Women Hate Premature Ejaculation too, Study Reveals

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By Silvana Peters | May 23, 2014 4:09 PM EST

A study on premature ejaculation have shown that it is not only men that are affected by the condition but also women, as partners.

According to a recent survey that focus on wives and girlfriends who are with partners that struggle with premature ejaculation, "it [the sexual disorder] also causes increased psychological strain and stress in women," says clinical psychologist Andrea Burri of the University of Zurich.

With 1,500 women polled from Mexico, Italy and South Korea between the ages of 20 and 50, about 40 per cent claim that while ejaculation control is vastly important when it comes to satisfactory intercourse, they aren't necessarily frustrated at duration and looking to prolong intercourse, rather want their sexual needs addressed by their partner.

"It is not the short duration of the act of lovemaking that is primarily regarded as the main source of sexual frustration by the majority of women, but the fact that the man is focused too strongly on delaying ejaculation. As a result, he ignores the sexual needs of the woman and is unable to satisfy her individual desires," reports the study.

The entire report has been published in The Journal of Sexual Medicine. The researchers utilised validated and self-constructed questionnaires with the objective of assessing women's perception of premature ejaculation, relationship satisfaction and quality, and sexual functioning and satisfaction.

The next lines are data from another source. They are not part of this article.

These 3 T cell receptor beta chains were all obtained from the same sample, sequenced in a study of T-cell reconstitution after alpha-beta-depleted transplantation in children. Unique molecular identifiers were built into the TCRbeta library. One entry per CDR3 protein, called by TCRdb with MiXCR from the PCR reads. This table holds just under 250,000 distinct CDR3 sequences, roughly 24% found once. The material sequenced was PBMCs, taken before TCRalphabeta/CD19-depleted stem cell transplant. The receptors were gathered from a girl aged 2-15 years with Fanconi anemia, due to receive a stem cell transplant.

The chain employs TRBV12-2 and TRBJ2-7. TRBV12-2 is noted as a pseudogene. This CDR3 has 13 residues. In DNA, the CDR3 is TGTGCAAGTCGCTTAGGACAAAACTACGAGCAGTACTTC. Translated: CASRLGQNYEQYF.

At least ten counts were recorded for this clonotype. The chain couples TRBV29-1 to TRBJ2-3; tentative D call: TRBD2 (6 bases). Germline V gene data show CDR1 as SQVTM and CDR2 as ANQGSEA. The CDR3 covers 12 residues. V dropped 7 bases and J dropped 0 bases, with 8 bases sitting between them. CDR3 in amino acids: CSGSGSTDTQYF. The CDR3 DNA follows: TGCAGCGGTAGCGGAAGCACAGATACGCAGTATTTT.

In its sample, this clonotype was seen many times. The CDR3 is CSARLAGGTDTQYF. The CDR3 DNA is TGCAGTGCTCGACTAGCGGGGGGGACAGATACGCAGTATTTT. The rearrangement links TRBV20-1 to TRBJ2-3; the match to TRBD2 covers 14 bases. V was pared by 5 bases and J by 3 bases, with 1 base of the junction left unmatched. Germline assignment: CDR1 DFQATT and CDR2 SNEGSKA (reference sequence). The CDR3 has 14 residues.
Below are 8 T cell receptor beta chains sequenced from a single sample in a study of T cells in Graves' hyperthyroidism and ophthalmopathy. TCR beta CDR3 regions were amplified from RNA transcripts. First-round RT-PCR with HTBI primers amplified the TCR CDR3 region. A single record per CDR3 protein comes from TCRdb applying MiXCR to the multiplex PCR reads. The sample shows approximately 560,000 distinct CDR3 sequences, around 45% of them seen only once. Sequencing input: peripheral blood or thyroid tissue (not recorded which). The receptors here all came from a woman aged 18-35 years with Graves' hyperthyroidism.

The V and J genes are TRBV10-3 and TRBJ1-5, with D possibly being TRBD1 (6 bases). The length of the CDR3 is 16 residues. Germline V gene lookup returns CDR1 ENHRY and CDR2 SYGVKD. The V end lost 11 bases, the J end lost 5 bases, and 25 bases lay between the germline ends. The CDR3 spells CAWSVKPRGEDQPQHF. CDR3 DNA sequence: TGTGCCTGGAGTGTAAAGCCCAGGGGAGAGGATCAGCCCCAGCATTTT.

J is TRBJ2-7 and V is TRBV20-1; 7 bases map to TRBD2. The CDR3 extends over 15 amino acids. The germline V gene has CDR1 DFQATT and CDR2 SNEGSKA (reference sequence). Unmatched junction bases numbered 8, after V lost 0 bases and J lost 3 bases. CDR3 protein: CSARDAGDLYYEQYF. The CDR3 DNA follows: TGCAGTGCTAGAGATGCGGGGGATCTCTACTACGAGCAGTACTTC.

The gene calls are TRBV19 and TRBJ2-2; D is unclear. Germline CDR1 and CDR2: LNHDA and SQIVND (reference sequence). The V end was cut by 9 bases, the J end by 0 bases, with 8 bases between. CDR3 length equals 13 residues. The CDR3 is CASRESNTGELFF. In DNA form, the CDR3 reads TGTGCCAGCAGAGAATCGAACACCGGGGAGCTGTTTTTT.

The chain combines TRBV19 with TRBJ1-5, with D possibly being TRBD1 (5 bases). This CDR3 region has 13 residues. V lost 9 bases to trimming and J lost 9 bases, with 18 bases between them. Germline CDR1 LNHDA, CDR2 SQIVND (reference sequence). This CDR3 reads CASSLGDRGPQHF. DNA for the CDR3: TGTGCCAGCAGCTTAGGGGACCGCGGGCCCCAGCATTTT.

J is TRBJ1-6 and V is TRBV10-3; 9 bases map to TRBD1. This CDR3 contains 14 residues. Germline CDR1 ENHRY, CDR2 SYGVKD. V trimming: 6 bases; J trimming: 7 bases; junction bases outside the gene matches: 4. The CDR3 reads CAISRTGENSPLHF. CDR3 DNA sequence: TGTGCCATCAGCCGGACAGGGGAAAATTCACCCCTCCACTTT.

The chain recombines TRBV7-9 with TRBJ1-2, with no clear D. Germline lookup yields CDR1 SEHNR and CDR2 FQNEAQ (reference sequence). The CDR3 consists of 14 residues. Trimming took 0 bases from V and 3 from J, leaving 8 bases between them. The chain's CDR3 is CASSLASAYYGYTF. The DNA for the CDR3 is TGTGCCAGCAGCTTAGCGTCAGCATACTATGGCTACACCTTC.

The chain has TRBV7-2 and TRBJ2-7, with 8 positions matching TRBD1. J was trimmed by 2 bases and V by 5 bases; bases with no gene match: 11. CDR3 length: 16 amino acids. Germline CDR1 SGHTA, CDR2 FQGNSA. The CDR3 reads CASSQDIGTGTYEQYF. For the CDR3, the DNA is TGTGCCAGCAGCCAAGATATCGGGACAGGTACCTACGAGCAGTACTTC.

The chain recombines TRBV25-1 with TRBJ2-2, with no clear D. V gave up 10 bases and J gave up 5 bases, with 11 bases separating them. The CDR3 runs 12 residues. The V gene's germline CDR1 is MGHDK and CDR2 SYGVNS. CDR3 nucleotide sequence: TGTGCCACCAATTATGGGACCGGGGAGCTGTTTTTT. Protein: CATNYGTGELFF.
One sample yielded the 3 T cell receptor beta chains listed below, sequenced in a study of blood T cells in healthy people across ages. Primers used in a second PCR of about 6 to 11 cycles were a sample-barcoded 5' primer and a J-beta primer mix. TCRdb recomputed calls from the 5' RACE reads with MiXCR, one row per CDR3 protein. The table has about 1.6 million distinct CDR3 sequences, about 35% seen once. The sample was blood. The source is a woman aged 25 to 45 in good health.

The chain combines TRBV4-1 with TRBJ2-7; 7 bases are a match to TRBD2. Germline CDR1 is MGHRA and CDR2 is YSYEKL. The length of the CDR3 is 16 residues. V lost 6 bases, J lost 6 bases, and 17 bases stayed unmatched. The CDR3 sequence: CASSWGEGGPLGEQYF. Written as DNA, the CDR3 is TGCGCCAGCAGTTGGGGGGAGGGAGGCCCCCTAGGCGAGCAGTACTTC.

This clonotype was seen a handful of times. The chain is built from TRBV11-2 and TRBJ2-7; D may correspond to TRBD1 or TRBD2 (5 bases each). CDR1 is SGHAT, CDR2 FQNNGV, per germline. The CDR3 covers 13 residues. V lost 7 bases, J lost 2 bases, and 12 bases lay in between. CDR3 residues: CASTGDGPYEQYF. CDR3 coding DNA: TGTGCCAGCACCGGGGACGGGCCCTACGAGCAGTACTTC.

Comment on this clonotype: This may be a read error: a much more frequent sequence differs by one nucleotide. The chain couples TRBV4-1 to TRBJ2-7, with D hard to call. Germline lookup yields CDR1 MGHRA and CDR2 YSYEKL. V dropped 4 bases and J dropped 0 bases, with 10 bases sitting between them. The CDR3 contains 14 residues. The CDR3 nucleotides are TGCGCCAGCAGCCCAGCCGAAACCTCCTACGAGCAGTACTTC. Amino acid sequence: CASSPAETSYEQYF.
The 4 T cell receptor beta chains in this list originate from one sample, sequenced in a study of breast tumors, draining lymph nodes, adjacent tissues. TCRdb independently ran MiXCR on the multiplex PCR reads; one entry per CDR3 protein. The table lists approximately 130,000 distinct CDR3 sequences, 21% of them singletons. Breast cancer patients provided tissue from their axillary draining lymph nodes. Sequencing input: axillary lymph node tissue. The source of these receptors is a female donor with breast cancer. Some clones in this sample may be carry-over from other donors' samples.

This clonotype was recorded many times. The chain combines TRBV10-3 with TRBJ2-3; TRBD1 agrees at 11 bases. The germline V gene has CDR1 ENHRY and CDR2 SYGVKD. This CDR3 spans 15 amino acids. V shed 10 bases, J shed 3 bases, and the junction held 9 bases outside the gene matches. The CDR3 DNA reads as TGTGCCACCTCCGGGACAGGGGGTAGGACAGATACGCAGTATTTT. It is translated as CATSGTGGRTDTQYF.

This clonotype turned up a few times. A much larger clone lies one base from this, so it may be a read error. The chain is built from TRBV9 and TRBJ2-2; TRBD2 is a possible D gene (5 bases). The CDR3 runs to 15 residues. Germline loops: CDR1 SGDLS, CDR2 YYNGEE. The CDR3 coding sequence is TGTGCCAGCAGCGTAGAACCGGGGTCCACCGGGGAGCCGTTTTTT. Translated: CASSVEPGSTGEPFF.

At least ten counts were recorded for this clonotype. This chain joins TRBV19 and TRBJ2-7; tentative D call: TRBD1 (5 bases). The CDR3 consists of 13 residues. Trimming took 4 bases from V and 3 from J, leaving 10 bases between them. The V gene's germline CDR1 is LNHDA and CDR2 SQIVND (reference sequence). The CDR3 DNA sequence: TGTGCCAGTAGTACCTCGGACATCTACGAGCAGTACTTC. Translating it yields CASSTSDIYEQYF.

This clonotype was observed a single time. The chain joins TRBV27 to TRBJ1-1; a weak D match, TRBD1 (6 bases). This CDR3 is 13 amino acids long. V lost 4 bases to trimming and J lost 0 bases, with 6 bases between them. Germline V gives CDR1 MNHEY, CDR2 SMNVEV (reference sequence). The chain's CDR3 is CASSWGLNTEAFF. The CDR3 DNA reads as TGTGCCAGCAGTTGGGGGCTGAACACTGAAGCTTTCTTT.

The findings ultimately revealed that premature ejaculation causes psychological stress and frustration in women and "much like the man, she avoids sexual contact for fear of rejection and the resulting trauma for her own sexuality," explained Burri.

This then puts the relationship in jeopardy because for most women, the priority is on sexual creativity and the intimacy experienced. As their partners continue to be inattentive to their needs, the relationship as whole may be called into question.

Burri continued, "Interestingly, lengthy coitus is primarily important for women who do not have any trouble climaxing," but for those who rarely - or never - orgasm, the length is secondary.

While most of the women have claimed to have been more satisfied in previous relationships where the sexual disorder wasn't present, "This was primarily linked to the fact that too much importance is attached to the problem of premature ejaculation in the current relationship."

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